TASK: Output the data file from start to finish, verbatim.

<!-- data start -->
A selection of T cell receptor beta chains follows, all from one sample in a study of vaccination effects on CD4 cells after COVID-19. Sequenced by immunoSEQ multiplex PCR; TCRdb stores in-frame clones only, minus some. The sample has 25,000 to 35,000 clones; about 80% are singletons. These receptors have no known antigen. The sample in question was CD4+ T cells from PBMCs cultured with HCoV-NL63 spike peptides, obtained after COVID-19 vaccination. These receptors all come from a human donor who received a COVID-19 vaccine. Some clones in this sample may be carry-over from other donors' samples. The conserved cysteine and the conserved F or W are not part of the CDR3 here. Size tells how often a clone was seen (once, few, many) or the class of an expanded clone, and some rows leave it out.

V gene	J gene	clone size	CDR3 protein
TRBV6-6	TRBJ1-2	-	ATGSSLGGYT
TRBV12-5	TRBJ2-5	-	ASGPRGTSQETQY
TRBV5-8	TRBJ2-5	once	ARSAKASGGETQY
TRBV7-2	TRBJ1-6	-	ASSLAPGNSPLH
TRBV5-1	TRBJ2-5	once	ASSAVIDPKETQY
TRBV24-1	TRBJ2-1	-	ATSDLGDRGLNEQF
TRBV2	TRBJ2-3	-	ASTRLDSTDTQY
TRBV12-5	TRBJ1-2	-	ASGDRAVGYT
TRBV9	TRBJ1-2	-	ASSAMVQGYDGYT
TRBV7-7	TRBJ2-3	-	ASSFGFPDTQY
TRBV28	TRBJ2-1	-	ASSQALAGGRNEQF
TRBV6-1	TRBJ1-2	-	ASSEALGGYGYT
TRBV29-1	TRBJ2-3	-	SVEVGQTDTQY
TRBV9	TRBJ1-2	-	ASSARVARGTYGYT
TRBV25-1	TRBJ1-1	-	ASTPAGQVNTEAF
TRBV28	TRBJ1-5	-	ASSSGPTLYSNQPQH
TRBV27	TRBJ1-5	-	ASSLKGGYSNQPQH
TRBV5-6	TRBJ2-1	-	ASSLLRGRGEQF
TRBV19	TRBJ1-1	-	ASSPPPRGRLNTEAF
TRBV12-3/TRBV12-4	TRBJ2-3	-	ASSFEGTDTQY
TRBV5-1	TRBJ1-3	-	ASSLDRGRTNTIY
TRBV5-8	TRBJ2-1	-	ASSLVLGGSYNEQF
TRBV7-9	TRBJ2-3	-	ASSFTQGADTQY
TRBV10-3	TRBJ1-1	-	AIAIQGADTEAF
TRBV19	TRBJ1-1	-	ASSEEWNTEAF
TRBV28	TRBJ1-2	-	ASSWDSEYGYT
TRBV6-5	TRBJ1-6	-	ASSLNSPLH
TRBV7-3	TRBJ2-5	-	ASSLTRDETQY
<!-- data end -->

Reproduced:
A selection of T cell receptor beta chains follows, all from one sample in a study of vaccination effects on CD4 cells after COVID-19. Sequenced by immunoSEQ multiplex PCR; TCRdb stores in-frame clones only, minus some. The sample has 25,000 to 35,000 clones; about 80% are singletons. These receptors have no known antigen. The sample in question was CD4+ T cells from PBMCs cultured with HCoV-NL63 spike peptides, obtained after COVID-19 vaccination. These receptors all come from a human donor who received a COVID-19 vaccine. Some clones in this sample may be carry-over from other donors' samples. The conserved cysteine and the conserved F or W are not part of the CDR3 here. Size tells how often a clone was seen (once, few, many) or the class of an expanded clone, and some rows leave it out.

V gene	J gene	clone size	CDR3 protein
TRBV6-6	TRBJ1-2	-	ATGSSLGGYT
TRBV12-5	TRBJ2-5	-	ASGPRGTSQETQY
TRBV5-8	TRBJ2-5	once	ARSAKASGGETQY
TRBV7-2	TRBJ1-6	-	ASSLAPGNSPLH
TRBV5-1	TRBJ2-5	once	ASSAVIDPKETQY
TRBV24-1	TRBJ2-1	-	ATSDLGDRGLNEQF
TRBV2	TRBJ2-3	-	ASTRLDSTDTQY
TRBV12-5	TRBJ1-2	-	ASGDRAVGYT
TRBV9	TRBJ1-2	-	ASSAMVQGYDGYT
TRBV7-7	TRBJ2-3	-	ASSFGFPDTQY
TRBV28	TRBJ2-1	-	ASSQALAGGRNEQF
TRBV6-1	TRBJ1-2	-	ASSEALGGYGYT
TRBV29-1	TRBJ2-3	-	SVEVGQTDTQY
TRBV9	TRBJ1-2	-	ASSARVARGTYGYT
TRBV25-1	TRBJ1-1	-	ASTPAGQVNTEAF
TRBV28	TRBJ1-5	-	ASSSGPTLYSNQPQH
TRBV27	TRBJ1-5	-	ASSLKGGYSNQPQH
TRBV5-6	TRBJ2-1	-	ASSLLRGRGEQF
TRBV19	TRBJ1-1	-	ASSPPPRGRLNTEAF
TRBV12-3/TRBV12-4	TRBJ2-3	-	ASSFEGTDTQY
TRBV5-1	TRBJ1-3	-	ASSLDRGRTNTIY
TRBV5-8	TRBJ2-1	-	ASSLVLGGSYNEQF
TRBV7-9	TRBJ2-3	-	ASSFTQGADTQY
TRBV10-3	TRBJ1-1	-	AIAIQGADTEAF
TRBV19	TRBJ1-1	-	ASSEEWNTEAF
TRBV28	TRBJ1-2	-	ASSWDSEYGYT
TRBV6-5	TRBJ1-6	-	ASSLNSPLH
TRBV7-3	TRBJ2-5	-	ASSLTRDETQY